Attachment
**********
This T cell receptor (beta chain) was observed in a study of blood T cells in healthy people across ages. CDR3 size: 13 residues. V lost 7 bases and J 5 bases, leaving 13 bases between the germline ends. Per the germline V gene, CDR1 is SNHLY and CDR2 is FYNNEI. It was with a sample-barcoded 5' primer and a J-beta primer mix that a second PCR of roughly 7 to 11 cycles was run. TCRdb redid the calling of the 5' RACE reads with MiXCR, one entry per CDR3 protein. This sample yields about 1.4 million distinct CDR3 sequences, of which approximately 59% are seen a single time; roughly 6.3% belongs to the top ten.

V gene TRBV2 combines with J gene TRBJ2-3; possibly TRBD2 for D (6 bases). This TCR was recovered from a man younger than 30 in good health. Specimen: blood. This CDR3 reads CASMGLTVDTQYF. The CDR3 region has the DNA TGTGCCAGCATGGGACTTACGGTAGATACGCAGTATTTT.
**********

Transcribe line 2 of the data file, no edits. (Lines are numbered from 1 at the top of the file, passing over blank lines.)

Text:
V gene TRBV2 combines with J gene TRBJ2-3; possibly TRBD2 for D (6 bases). This TCR was recovered from a man younger than 30 in good health. Specimen: blood. This CDR3 reads CASMGLTVDTQYF. The CDR3 region has the DNA TGTGCCAGCATGGGACTTACGGTAGATACGCAGTATTTT.